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Unpriced Regulatory Risk and the Competition of Rules: Unconsidered Implications of Land Use Planning


  • Paul Cheshire


This paper argues that over the past 40 years land use regulation has created much of the financial value and, therefore, returns, in real estate in many countries, although most clearly in the UK. The evidence for this claim is best documented in the context of residential property but the circumstantial evidence that, in the UK at least, land use planning has similarly inflated commercial real estate values is powerful. Moreover, because of the wider economic impacts this regulation is increasingly having, there is a significant possibility of future deregulation. This would have a substantial impact on both capital values and rents of all classes of real estate but most especially residential and retail. This constitutes a significant risk for real estate as an asset class and, moreover, it is a risk of which real estate professionals appear unaware and is, therefore, unpriced.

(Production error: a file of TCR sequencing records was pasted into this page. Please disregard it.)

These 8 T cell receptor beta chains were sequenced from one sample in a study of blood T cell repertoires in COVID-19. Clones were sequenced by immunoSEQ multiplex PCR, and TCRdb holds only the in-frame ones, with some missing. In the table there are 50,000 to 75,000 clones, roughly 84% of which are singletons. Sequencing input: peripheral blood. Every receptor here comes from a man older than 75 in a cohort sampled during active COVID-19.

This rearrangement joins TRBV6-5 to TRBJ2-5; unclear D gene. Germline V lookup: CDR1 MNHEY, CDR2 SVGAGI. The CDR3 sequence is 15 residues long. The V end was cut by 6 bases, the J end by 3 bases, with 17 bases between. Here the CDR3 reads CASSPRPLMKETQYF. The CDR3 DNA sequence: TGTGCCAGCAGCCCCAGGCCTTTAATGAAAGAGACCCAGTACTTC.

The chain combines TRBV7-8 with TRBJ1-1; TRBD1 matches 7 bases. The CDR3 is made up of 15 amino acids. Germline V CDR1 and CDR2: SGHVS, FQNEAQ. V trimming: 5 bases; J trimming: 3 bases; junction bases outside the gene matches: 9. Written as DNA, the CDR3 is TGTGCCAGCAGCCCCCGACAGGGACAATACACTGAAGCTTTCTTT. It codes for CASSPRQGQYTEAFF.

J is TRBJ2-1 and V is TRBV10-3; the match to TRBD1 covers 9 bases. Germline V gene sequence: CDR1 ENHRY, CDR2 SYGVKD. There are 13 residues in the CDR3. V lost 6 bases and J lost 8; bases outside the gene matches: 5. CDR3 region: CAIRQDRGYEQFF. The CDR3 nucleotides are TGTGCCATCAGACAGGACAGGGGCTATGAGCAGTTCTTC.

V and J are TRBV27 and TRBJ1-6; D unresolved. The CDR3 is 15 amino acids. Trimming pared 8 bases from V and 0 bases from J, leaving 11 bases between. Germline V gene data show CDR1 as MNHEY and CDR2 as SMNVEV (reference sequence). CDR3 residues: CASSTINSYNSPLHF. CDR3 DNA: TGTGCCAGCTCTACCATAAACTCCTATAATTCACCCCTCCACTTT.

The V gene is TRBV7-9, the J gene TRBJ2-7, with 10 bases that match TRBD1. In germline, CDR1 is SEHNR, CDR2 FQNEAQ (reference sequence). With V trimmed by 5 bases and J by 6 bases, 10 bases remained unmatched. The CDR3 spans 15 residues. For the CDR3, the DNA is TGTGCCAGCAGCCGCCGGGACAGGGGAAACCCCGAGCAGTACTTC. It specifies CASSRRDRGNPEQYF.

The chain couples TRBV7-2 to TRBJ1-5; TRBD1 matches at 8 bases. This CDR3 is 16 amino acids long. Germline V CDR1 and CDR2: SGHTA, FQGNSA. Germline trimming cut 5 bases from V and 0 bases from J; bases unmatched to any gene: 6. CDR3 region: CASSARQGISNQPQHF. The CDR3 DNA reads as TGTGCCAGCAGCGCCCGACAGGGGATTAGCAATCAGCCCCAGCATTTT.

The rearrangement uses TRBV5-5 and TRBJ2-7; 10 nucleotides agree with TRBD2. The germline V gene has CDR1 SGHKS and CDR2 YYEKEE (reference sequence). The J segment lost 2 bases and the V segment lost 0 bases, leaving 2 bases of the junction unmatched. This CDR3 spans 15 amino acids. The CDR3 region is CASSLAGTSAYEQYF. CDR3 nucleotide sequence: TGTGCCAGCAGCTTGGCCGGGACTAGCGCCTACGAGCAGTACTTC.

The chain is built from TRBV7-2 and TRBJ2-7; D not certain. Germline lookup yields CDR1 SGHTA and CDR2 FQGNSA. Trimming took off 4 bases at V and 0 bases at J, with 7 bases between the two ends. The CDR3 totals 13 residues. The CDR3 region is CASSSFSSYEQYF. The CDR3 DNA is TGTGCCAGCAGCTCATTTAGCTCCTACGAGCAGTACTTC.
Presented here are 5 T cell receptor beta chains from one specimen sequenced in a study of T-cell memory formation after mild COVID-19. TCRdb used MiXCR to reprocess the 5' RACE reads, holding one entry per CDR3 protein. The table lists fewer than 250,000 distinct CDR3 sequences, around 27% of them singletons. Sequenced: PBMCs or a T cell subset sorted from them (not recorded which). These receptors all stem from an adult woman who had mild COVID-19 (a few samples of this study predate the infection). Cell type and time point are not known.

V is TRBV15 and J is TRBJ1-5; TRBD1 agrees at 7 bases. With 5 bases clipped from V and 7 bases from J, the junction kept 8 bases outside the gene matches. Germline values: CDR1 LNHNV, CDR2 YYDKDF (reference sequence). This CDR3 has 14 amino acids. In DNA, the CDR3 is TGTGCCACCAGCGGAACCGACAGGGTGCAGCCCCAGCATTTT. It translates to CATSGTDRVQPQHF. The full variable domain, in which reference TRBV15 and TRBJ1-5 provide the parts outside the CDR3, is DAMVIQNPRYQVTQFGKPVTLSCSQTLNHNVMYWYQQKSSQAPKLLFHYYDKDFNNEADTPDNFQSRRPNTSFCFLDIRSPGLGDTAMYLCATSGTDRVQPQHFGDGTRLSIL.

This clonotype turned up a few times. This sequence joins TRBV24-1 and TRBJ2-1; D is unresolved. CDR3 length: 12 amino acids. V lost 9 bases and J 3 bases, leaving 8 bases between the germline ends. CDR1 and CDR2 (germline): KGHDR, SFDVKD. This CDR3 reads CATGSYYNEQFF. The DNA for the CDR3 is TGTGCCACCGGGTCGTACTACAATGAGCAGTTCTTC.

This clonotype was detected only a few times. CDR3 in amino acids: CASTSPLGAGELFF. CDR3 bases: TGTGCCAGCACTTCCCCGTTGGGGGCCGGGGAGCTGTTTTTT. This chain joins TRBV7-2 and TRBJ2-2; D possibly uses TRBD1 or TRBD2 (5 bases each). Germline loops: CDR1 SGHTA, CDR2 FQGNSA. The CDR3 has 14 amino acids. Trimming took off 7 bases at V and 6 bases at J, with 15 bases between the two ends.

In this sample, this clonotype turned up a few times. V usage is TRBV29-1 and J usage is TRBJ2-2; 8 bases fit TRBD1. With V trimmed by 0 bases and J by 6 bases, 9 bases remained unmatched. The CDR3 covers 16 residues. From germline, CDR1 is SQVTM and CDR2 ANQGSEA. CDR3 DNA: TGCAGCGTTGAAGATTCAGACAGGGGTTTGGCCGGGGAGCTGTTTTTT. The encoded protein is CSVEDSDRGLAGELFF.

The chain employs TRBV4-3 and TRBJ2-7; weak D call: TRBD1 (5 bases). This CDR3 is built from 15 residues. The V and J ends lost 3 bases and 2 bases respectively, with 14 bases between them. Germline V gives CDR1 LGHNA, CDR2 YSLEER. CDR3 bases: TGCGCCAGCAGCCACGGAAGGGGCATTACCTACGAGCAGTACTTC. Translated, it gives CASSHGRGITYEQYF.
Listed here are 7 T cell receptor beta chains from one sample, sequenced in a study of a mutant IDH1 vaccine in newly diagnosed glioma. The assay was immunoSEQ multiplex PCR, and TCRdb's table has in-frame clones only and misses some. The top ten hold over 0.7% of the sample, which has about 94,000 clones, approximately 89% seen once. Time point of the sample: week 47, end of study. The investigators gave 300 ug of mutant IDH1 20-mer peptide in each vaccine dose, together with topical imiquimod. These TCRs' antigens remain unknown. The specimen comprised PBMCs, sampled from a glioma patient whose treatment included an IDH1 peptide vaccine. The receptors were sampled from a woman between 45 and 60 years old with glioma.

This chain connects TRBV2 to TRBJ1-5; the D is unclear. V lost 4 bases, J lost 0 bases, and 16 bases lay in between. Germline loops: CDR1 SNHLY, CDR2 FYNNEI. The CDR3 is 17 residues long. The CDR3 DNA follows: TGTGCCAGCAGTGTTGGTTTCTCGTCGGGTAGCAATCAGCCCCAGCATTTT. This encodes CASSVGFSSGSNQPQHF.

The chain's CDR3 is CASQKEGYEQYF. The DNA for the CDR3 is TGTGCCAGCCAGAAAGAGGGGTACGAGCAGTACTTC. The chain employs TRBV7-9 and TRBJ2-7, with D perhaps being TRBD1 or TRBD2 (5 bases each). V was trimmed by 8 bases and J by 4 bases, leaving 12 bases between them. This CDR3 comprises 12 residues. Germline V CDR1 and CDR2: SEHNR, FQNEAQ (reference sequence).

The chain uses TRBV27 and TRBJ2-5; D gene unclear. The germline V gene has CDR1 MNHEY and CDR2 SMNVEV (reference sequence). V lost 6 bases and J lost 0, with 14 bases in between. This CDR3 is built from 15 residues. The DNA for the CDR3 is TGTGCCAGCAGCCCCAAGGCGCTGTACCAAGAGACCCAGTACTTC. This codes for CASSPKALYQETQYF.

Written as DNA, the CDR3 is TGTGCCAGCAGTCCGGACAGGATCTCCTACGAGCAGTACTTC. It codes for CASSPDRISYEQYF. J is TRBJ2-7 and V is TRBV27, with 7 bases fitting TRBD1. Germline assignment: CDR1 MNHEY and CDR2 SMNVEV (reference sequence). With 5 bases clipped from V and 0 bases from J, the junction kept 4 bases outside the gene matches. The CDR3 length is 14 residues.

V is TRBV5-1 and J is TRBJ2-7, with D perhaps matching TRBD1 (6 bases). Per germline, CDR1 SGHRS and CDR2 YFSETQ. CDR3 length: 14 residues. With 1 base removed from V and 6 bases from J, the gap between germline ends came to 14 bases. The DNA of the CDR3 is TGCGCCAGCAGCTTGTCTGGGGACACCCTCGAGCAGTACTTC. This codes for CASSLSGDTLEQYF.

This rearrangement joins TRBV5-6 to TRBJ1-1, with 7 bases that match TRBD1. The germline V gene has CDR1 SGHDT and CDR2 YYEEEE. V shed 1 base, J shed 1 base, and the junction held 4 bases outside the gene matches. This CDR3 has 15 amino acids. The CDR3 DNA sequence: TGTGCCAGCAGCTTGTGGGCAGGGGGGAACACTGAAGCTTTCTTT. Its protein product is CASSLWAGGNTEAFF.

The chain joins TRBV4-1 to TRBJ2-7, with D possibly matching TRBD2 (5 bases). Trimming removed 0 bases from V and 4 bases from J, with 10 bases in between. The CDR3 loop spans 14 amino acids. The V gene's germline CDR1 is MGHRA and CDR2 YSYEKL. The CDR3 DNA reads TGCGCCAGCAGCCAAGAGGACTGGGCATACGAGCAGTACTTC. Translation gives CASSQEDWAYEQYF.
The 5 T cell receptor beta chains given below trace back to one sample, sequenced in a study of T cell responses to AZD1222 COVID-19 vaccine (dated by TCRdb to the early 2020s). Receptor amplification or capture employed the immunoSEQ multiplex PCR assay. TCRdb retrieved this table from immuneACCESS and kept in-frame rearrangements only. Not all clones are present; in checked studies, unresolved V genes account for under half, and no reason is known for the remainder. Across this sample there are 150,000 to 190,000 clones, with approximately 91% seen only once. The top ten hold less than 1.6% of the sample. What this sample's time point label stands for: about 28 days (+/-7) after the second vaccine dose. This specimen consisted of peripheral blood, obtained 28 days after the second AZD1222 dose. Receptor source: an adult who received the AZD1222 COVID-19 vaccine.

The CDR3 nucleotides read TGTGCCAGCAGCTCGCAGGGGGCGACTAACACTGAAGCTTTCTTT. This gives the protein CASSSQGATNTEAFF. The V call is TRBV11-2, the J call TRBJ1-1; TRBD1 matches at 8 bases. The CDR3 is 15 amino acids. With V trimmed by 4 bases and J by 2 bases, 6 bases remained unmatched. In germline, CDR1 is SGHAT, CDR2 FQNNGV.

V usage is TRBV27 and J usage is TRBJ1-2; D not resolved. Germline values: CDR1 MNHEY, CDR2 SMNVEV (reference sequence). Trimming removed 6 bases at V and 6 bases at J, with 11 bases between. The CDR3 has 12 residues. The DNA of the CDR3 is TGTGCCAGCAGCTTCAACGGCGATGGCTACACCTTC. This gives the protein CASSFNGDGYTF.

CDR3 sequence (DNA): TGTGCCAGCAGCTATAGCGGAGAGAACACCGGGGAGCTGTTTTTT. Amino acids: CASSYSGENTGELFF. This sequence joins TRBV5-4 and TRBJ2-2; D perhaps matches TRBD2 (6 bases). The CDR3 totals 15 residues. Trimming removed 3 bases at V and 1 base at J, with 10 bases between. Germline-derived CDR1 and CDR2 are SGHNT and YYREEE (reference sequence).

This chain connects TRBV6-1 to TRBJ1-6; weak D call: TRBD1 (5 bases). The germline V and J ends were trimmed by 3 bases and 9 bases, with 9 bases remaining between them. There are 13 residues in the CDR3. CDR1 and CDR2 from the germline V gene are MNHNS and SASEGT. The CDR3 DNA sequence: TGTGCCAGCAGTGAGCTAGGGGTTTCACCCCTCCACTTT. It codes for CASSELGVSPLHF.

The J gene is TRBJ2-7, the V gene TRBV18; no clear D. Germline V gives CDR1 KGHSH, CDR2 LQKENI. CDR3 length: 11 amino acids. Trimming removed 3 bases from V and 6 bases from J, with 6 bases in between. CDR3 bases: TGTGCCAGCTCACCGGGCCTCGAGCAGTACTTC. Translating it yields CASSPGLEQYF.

Suggested Citation

  • Paul Cheshire, 2005. "Unpriced Regulatory Risk and the Competition of Rules: Unconsidered Implications of Land Use Planning," Journal of Property Research, Taylor & Francis Journals, vol. 22(2-3), pages 225-244, October.
  • Handle: RePEc:taf:jpropr:v:22:y:2005:i:2-3:p:225-244
    DOI: 10.1080/09599910500453863

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    Cited by:

    1. Paul C. Cheshire & Christian A.L. Hilber, 2008. "Office Space Supply Restrictions in Britain: The Political Economy of Market Revenge," Economic Journal, Royal Economic Society, vol. 118(529), pages 185-221, June.

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